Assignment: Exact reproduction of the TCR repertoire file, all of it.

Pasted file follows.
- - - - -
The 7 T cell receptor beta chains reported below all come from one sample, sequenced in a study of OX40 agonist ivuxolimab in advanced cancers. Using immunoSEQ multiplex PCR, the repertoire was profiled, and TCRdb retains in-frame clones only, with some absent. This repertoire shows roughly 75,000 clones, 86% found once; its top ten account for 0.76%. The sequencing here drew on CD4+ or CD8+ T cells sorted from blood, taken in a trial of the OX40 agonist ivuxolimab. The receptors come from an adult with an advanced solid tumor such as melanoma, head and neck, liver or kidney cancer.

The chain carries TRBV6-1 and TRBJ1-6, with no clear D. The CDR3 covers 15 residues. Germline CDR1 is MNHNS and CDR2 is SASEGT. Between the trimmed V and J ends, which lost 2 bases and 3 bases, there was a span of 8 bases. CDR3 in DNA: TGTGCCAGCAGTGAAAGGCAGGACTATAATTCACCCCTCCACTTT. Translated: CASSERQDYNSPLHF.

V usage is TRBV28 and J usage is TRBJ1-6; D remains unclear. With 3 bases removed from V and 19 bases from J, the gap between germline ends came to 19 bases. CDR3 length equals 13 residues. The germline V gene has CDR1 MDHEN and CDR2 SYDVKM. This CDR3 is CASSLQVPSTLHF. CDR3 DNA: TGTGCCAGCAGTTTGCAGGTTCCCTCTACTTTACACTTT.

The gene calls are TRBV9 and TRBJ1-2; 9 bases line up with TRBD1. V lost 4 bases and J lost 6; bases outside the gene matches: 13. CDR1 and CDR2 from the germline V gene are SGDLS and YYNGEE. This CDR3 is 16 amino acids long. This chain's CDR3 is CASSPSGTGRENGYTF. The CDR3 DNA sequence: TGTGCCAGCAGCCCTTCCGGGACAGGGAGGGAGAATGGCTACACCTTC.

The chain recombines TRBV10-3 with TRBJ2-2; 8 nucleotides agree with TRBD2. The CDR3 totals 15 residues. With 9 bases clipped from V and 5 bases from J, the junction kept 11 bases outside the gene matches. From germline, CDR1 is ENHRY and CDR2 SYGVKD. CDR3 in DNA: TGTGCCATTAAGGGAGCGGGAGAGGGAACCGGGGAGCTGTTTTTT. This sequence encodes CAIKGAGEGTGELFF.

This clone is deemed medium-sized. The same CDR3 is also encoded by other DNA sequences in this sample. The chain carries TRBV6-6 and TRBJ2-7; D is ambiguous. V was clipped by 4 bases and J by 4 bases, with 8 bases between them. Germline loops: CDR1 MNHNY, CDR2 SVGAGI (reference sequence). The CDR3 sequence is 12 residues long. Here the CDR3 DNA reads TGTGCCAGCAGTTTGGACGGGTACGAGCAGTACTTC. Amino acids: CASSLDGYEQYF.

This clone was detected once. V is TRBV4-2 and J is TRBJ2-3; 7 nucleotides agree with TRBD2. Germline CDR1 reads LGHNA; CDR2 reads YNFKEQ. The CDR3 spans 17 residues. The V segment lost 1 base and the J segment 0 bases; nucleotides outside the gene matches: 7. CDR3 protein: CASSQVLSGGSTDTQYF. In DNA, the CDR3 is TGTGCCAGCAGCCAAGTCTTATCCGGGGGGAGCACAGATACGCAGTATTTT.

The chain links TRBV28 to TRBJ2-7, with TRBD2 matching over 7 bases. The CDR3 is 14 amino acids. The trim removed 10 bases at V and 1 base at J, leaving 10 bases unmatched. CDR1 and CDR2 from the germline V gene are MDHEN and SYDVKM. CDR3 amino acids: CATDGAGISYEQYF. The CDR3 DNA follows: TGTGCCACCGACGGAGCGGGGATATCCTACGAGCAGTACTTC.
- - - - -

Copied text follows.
The 7 T cell receptor beta chains reported below all come from one sample, sequenced in a study of OX40 agonist ivuxolimab in advanced cancers. Using immunoSEQ multiplex PCR, the repertoire was profiled, and TCRdb retains in-frame clones only, with some absent. This repertoire shows roughly 75,000 clones, 86% found once; its top ten account for 0.76%. The sequencing here drew on CD4+ or CD8+ T cells sorted from blood, taken in a trial of the OX40 agonist ivuxolimab. The receptors come from an adult with an advanced solid tumor such as melanoma, head and neck, liver or kidney cancer.

The chain carries TRBV6-1 and TRBJ1-6, with no clear D. The CDR3 covers 15 residues. Germline CDR1 is MNHNS and CDR2 is SASEGT. Between the trimmed V and J ends, which lost 2 bases and 3 bases, there was a span of 8 bases. CDR3 in DNA: TGTGCCAGCAGTGAAAGGCAGGACTATAATTCACCCCTCCACTTT. Translated: CASSERQDYNSPLHF.

V usage is TRBV28 and J usage is TRBJ1-6; D remains unclear. With 3 bases removed from V and 19 bases from J, the gap between germline ends came to 19 bases. CDR3 length equals 13 residues. The germline V gene has CDR1 MDHEN and CDR2 SYDVKM. This CDR3 is CASSLQVPSTLHF. CDR3 DNA: TGTGCCAGCAGTTTGCAGGTTCCCTCTACTTTACACTTT.

The gene calls are TRBV9 and TRBJ1-2; 9 bases line up with TRBD1. V lost 4 bases and J lost 6; bases outside the gene matches: 13. CDR1 and CDR2 from the germline V gene are SGDLS and YYNGEE. This CDR3 is 16 amino acids long. This chain's CDR3 is CASSPSGTGRENGYTF. The CDR3 DNA sequence: TGTGCCAGCAGCCCTTCCGGGACAGGGAGGGAGAATGGCTACACCTTC.

The chain recombines TRBV10-3 with TRBJ2-2; 8 nucleotides agree with TRBD2. The CDR3 totals 15 residues. With 9 bases clipped from V and 5 bases from J, the junction kept 11 bases outside the gene matches. From germline, CDR1 is ENHRY and CDR2 SYGVKD. CDR3 in DNA: TGTGCCATTAAGGGAGCGGGAGAGGGAACCGGGGAGCTGTTTTTT. This sequence encodes CAIKGAGEGTGELFF.

This clone is deemed medium-sized. The same CDR3 is also encoded by other DNA sequences in this sample. The chain carries TRBV6-6 and TRBJ2-7; D is ambiguous. V was clipped by 4 bases and J by 4 bases, with 8 bases between them. Germline loops: CDR1 MNHNY, CDR2 SVGAGI (reference sequence). The CDR3 sequence is 12 residues long. Here the CDR3 DNA reads TGTGCCAGCAGTTTGGACGGGTACGAGCAGTACTTC. Amino acids: CASSLDGYEQYF.

This clone was detected once. V is TRBV4-2 and J is TRBJ2-3; 7 nucleotides agree with TRBD2. Germline CDR1 reads LGHNA; CDR2 reads YNFKEQ. The CDR3 spans 17 residues. The V segment lost 1 base and the J segment 0 bases; nucleotides outside the gene matches: 7. CDR3 protein: CASSQVLSGGSTDTQYF. In DNA, the CDR3 is TGTGCCAGCAGCCAAGTCTTATCCGGGGGGAGCACAGATACGCAGTATTTT.

The chain links TRBV28 to TRBJ2-7, with TRBD2 matching over 7 bases. The CDR3 is 14 amino acids. The trim removed 10 bases at V and 1 base at J, leaving 10 bases unmatched. CDR1 and CDR2 from the germline V gene are MDHEN and SYDVKM. CDR3 amino acids: CATDGAGISYEQYF. The CDR3 DNA follows: TGTGCCACCGACGGAGCGGGGATATCCTACGAGCAGTACTTC.